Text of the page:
Believe it or not, paying workers who are injured dates back to 2,050 BC, says the U.S. government. While these first regulations paid compensation for a loss of a digit or limb, disability wages were not around until decades later. As with any new system, the beginning attempts of creating a fair compensation program showed the need for major overhauls. As times changed, so did regulations and covered disabilities.
Early Disability Claims Were Rarely Paid
Before workers compensation began, people would have to resort to filing a civil claim to get paid for an injury at work. Tort legislation, as it was called, helped some of the disabled workers get a favorable outcome including monetary pay, but this was a rare occurrence. Often, workers could not hire a lawyer because of the outrageous fees of filing a civil suit. Many employers were able to say that the injury was due to another employee or the victim. Some business owners went so far as to say that employees understood the risks when accepting employment. Early legislation sided with the employer in most cases.
Otto Von Bismarck Introduces Legislation
The Prussian Chancellor won over the people by offering to incorporate workers compensation into his service term while fighting the other side of the government. He began with the Employers’ Liability Law of 1871. Then, the Workers’ Accident Insurance in 1884 improved conditions and became the initial cornerstone of the modern Worker’s Compensation Insurance entity that we all know today. Until this point, the typical blue-collar worker had no way to pay for bills and necessities when injured while working.
Why Bismarck Was Successful
None of the previous worker injury regulations were effective because they did not provide the safety net that Bismarck’s legislation did for employers. In his system, the employee would receive appropriate medical care, and a portion of wages providing the employee did not file a lawsuit against the company. The system remains primarily the same today. While a worker’s comp lawyer may be involved in the process, there are no civil suits filed against the company when an employee gets paid. These attorneys seek to get compensation for injuries that are questionable or when an employer disputes that the injury happened at work.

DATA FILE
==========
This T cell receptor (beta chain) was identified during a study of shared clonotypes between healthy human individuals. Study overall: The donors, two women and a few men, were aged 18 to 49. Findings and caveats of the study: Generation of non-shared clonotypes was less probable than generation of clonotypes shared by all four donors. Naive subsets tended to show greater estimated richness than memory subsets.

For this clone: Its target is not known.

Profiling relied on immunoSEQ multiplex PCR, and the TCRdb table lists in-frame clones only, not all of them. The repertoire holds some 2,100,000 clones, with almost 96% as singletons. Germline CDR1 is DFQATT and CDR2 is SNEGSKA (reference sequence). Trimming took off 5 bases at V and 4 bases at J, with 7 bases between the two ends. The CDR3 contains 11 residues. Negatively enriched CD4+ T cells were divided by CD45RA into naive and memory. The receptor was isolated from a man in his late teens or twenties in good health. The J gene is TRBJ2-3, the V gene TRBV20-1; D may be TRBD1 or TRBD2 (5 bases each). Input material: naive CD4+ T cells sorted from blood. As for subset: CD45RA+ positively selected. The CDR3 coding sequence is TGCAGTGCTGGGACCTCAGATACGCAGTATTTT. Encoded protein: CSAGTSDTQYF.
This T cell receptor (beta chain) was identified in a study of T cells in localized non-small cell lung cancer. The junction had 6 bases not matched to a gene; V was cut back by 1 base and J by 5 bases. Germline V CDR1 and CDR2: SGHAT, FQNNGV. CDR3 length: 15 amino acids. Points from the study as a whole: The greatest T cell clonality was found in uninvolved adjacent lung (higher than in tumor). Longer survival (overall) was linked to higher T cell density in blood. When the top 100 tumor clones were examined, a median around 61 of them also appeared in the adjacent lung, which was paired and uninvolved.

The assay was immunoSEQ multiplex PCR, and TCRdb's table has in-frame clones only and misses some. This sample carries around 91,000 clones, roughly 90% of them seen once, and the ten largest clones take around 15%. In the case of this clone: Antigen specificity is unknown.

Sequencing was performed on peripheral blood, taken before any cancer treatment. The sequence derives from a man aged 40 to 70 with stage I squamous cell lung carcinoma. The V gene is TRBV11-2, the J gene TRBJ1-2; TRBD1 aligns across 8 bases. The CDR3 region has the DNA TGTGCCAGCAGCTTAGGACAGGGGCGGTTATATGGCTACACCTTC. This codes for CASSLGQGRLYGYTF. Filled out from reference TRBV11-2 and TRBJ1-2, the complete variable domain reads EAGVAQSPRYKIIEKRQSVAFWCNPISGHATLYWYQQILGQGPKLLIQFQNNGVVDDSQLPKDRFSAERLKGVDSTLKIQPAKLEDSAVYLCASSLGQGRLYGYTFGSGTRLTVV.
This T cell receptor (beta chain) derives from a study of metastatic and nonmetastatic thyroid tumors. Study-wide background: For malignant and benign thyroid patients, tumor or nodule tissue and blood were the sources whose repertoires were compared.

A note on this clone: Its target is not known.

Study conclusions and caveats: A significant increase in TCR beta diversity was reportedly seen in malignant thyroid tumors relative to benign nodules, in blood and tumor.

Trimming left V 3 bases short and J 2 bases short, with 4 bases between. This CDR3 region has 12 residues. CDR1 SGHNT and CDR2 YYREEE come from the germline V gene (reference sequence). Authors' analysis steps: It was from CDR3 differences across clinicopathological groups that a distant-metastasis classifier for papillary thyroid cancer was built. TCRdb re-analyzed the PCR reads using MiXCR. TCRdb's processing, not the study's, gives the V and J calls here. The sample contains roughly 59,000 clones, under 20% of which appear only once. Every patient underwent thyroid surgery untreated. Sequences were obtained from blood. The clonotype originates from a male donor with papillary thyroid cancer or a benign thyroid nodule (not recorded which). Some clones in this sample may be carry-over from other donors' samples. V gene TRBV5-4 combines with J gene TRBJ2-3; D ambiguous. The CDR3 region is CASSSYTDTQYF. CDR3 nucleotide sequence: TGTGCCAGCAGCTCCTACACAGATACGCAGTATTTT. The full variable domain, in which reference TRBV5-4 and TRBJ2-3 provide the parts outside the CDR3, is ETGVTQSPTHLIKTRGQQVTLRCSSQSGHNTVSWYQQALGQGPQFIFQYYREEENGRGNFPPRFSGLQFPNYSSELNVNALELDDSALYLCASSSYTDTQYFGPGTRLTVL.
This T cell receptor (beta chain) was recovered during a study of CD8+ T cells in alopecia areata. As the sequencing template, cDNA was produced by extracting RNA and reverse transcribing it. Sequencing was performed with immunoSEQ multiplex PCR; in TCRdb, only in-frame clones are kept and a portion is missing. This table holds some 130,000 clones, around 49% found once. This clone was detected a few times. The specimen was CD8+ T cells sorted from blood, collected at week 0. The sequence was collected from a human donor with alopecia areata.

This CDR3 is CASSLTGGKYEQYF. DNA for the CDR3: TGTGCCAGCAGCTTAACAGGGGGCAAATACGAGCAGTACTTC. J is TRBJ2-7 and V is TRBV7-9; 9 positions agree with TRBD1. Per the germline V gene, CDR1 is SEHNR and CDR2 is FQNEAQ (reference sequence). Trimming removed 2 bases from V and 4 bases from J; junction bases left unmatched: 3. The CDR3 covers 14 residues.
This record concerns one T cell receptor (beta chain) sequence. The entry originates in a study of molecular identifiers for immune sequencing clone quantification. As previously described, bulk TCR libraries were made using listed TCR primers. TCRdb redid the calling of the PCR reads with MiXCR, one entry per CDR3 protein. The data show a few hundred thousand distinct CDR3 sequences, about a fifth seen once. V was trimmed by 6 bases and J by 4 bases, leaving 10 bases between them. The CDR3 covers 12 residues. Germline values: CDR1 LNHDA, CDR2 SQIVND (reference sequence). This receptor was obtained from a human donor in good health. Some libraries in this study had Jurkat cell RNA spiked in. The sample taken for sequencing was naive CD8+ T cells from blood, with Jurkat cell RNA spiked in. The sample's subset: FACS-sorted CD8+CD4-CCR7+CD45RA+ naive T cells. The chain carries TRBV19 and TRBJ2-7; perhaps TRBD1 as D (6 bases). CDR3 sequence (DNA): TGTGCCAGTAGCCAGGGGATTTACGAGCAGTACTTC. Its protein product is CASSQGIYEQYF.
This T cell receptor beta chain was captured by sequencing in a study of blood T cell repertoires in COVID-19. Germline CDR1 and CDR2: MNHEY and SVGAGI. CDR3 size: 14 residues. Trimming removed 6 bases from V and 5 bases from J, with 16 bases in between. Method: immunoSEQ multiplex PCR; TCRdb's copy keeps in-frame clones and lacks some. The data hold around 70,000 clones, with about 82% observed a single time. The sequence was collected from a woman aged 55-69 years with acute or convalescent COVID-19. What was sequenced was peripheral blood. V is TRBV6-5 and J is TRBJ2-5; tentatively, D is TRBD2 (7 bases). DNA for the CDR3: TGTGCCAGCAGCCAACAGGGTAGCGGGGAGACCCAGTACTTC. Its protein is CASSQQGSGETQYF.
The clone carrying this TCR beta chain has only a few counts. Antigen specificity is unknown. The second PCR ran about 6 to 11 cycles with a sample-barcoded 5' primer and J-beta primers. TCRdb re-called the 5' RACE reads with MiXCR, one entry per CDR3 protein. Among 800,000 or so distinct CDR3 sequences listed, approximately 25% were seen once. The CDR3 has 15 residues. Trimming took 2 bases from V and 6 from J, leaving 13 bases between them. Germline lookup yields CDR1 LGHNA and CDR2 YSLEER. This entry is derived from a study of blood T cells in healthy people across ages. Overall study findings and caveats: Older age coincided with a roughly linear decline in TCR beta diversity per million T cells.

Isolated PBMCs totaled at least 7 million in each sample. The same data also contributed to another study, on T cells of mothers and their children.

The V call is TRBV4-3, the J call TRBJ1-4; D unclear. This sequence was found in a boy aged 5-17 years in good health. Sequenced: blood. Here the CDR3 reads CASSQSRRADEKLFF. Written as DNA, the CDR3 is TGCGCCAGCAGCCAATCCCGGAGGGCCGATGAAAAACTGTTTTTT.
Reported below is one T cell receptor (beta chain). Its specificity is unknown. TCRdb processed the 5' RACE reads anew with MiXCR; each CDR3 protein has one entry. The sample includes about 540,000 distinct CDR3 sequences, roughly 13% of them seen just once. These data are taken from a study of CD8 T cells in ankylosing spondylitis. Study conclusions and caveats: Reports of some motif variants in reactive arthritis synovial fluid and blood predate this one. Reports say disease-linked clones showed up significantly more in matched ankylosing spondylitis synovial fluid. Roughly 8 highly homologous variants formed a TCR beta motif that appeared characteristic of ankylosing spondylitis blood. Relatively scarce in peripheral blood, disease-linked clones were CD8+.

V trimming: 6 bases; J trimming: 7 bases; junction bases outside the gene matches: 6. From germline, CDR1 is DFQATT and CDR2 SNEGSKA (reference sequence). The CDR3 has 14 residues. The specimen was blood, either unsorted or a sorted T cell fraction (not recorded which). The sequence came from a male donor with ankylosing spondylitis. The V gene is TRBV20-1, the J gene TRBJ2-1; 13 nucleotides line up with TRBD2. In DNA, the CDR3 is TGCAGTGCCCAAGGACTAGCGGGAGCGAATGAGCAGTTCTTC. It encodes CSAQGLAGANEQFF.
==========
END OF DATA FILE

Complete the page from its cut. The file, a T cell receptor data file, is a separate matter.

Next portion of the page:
Following Bismarck’s Lead
Other countries like the United Kingdom would follow Prussia with the 1880 Employer’s Liability Act. This legislation would fizzle out and be replaced with the Workers’ Compensation Act. It was proposed in Parliament in 1893 ahead of the world model Bismarck would enact in 1884, but it would stall in deliberation until 1897 before being adopted. In 1908, U.S. President Taft would offer legislation for employees hurt in interstate activities, but manufacturers were slow to accept laws regulated by state bodies instead of the federal government. In 1911, Wisconsin passed the first state worker’s compensation package with nine more states to follow the next year. It took until 1948 for all the U.S. states to have a worker’s compensation system when Mississippi finally passed legislation protecting injured workers.
Today, the worker’s compensation system is still seeing changes in legislation, disability dates, and approved injuries. Each state has a separate set of rules that govern the population, but some things are similar. Every system has covered injuries, how and what amount employers must compensate, and plans in case of death or permanent damage. To read more about the current worker’s compensation system, you can access this helpful post from the Insurance Information Institute.